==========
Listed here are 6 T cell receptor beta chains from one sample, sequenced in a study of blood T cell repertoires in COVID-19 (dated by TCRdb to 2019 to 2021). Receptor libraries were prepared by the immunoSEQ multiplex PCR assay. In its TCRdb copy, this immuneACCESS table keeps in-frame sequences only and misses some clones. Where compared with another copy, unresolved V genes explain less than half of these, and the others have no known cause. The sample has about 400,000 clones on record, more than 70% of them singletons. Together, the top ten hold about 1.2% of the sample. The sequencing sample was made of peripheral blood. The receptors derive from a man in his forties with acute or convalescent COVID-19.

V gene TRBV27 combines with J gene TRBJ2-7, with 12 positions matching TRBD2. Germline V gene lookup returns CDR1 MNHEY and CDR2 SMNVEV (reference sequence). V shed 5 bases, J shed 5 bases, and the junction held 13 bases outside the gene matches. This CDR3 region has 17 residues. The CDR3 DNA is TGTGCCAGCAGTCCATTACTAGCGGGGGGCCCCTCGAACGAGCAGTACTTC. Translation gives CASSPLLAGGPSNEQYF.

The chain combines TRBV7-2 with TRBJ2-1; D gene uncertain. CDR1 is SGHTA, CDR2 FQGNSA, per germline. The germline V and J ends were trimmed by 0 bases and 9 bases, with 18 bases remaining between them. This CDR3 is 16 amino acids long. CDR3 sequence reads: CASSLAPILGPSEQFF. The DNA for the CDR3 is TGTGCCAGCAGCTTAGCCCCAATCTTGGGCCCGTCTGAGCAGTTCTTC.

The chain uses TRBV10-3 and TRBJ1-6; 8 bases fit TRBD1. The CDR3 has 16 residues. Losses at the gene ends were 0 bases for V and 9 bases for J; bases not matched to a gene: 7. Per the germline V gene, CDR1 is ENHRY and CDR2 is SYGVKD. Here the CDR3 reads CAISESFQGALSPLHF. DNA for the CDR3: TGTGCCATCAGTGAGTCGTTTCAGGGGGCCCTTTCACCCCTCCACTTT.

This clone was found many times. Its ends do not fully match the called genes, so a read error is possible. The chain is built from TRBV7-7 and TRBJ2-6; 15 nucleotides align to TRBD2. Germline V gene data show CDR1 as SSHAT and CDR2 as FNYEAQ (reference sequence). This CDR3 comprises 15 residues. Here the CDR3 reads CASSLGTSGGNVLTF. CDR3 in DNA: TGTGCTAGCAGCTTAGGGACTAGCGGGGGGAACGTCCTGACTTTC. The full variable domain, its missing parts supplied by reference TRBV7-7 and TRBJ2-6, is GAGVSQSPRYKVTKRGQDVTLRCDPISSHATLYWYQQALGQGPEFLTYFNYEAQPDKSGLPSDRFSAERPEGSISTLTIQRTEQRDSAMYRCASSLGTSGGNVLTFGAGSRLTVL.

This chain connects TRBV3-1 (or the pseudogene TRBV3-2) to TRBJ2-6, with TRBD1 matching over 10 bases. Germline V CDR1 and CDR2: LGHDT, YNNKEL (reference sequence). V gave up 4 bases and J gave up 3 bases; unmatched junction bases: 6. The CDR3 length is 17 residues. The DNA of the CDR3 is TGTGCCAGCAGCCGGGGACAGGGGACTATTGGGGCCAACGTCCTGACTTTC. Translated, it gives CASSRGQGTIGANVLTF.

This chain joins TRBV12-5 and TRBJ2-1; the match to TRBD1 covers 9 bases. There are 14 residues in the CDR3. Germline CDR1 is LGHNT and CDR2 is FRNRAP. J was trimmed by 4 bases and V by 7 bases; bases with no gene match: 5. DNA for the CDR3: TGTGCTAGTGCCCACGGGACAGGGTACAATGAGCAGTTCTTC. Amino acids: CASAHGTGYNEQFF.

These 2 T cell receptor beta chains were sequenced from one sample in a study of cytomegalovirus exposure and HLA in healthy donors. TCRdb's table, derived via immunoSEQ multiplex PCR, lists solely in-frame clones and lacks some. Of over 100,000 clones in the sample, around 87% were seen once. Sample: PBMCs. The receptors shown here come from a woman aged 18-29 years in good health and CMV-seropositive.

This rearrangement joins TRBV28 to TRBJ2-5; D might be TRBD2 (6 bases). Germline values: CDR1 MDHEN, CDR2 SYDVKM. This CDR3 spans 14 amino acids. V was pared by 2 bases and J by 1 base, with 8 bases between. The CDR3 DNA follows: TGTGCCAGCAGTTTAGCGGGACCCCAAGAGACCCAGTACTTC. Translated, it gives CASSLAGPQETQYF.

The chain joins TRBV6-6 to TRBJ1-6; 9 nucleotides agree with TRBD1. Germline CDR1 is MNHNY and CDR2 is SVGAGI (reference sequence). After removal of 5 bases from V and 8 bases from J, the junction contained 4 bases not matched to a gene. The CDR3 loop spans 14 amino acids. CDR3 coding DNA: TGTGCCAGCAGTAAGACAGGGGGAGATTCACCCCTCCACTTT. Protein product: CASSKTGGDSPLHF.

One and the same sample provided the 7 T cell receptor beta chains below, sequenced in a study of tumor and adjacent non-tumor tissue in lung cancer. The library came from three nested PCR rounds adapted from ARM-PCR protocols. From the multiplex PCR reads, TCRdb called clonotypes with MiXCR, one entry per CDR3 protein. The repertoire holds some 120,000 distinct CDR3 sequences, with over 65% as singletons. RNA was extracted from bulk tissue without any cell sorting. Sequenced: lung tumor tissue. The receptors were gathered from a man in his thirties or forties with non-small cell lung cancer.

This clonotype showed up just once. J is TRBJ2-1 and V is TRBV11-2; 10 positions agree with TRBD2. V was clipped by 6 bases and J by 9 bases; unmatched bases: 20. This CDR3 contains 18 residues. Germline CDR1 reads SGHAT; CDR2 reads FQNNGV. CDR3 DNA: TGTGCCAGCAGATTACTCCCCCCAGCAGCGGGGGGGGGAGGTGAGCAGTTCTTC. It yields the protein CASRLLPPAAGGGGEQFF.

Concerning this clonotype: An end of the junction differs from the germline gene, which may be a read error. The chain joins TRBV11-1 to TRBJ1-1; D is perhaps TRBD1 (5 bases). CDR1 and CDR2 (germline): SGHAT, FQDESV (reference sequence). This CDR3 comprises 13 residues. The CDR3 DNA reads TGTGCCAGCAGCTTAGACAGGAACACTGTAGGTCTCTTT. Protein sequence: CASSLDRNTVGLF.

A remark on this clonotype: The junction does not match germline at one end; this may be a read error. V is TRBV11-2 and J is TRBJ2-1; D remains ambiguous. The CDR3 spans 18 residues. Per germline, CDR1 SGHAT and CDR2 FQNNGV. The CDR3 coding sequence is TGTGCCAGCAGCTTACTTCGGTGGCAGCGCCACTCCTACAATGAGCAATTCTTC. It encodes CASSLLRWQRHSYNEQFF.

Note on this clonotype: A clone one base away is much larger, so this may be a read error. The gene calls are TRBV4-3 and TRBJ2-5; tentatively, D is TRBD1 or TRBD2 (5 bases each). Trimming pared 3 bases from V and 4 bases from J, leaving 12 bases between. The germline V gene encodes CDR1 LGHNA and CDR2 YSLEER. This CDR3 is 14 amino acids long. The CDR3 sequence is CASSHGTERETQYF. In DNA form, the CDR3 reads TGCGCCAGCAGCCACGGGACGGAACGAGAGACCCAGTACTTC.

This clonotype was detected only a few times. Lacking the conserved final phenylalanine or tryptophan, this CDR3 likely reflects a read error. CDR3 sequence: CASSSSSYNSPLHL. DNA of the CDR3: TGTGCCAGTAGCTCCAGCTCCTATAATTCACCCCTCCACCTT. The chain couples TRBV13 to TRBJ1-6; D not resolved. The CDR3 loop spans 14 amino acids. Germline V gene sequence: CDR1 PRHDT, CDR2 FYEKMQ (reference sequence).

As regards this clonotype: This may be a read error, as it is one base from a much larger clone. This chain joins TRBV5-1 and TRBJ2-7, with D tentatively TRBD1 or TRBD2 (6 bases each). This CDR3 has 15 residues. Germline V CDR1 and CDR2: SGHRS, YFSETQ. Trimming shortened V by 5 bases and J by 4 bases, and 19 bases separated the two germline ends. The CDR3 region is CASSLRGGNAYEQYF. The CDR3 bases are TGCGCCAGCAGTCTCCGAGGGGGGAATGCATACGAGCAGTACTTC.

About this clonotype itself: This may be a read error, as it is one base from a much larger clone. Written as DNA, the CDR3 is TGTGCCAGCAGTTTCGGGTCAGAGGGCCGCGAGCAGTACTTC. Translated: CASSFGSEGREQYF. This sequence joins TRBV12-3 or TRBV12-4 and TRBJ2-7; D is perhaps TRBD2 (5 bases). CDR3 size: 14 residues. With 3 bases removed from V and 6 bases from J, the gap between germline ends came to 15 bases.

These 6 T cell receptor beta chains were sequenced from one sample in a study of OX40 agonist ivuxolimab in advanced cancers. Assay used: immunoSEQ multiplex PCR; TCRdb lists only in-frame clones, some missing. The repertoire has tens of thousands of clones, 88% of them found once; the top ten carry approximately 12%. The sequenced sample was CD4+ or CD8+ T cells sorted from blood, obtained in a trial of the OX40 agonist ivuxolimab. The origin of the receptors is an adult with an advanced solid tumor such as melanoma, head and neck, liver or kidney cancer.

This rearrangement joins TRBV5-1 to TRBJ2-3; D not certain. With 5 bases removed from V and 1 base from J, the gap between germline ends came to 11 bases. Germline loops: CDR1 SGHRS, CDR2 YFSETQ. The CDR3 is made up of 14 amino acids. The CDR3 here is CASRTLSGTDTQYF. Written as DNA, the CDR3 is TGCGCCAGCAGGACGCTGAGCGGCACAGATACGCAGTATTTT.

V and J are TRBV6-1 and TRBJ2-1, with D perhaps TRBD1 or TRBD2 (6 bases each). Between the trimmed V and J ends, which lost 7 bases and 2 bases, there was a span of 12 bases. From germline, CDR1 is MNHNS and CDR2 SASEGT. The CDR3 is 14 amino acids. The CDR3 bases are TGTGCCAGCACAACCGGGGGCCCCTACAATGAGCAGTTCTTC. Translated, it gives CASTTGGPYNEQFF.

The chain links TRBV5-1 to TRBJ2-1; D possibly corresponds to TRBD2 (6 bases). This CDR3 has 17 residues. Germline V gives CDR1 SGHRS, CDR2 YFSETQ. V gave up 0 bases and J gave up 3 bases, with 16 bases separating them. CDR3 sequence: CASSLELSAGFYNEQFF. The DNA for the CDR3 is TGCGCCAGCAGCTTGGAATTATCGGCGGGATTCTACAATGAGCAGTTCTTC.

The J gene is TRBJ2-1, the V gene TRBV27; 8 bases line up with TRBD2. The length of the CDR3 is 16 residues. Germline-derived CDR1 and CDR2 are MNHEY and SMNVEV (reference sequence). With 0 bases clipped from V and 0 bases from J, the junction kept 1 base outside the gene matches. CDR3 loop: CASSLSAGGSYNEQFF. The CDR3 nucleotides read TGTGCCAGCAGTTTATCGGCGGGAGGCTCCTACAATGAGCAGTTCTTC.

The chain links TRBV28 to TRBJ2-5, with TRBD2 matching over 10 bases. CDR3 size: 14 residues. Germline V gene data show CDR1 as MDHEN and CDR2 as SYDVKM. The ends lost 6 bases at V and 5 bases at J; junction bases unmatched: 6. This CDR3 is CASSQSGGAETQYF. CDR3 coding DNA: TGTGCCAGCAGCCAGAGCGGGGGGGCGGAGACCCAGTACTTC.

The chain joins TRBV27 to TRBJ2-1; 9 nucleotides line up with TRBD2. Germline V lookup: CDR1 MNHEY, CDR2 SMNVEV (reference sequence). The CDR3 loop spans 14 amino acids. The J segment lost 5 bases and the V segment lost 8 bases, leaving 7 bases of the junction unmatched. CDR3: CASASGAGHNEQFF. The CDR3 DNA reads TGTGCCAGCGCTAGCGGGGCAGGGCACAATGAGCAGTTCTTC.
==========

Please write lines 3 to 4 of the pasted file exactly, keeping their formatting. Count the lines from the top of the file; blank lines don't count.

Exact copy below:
The chain combines TRBV7-2 with TRBJ2-1; D gene uncertain. CDR1 is SGHTA, CDR2 FQGNSA, per germline. The germline V and J ends were trimmed by 0 bases and 9 bases, with 18 bases remaining between them. This CDR3 is 16 amino acids long. CDR3 sequence reads: CASSLAPILGPSEQFF. The DNA for the CDR3 is TGTGCCAGCAGCTTAGCCCCAATCTTGGGCCCGTCTGAGCAGTTCTTC.

The chain uses TRBV10-3 and TRBJ1-6; 8 bases fit TRBD1. The CDR3 has 16 residues. Losses at the gene ends were 0 bases for V and 9 bases for J; bases not matched to a gene: 7. Per the germline V gene, CDR1 is ENHRY and CDR2 is SYGVKD. Here the CDR3 reads CAISESFQGALSPLHF. DNA for the CDR3: TGTGCCATCAGTGAGTCGTTTCAGGGGGCCCTTTCACCCCTCCACTTT.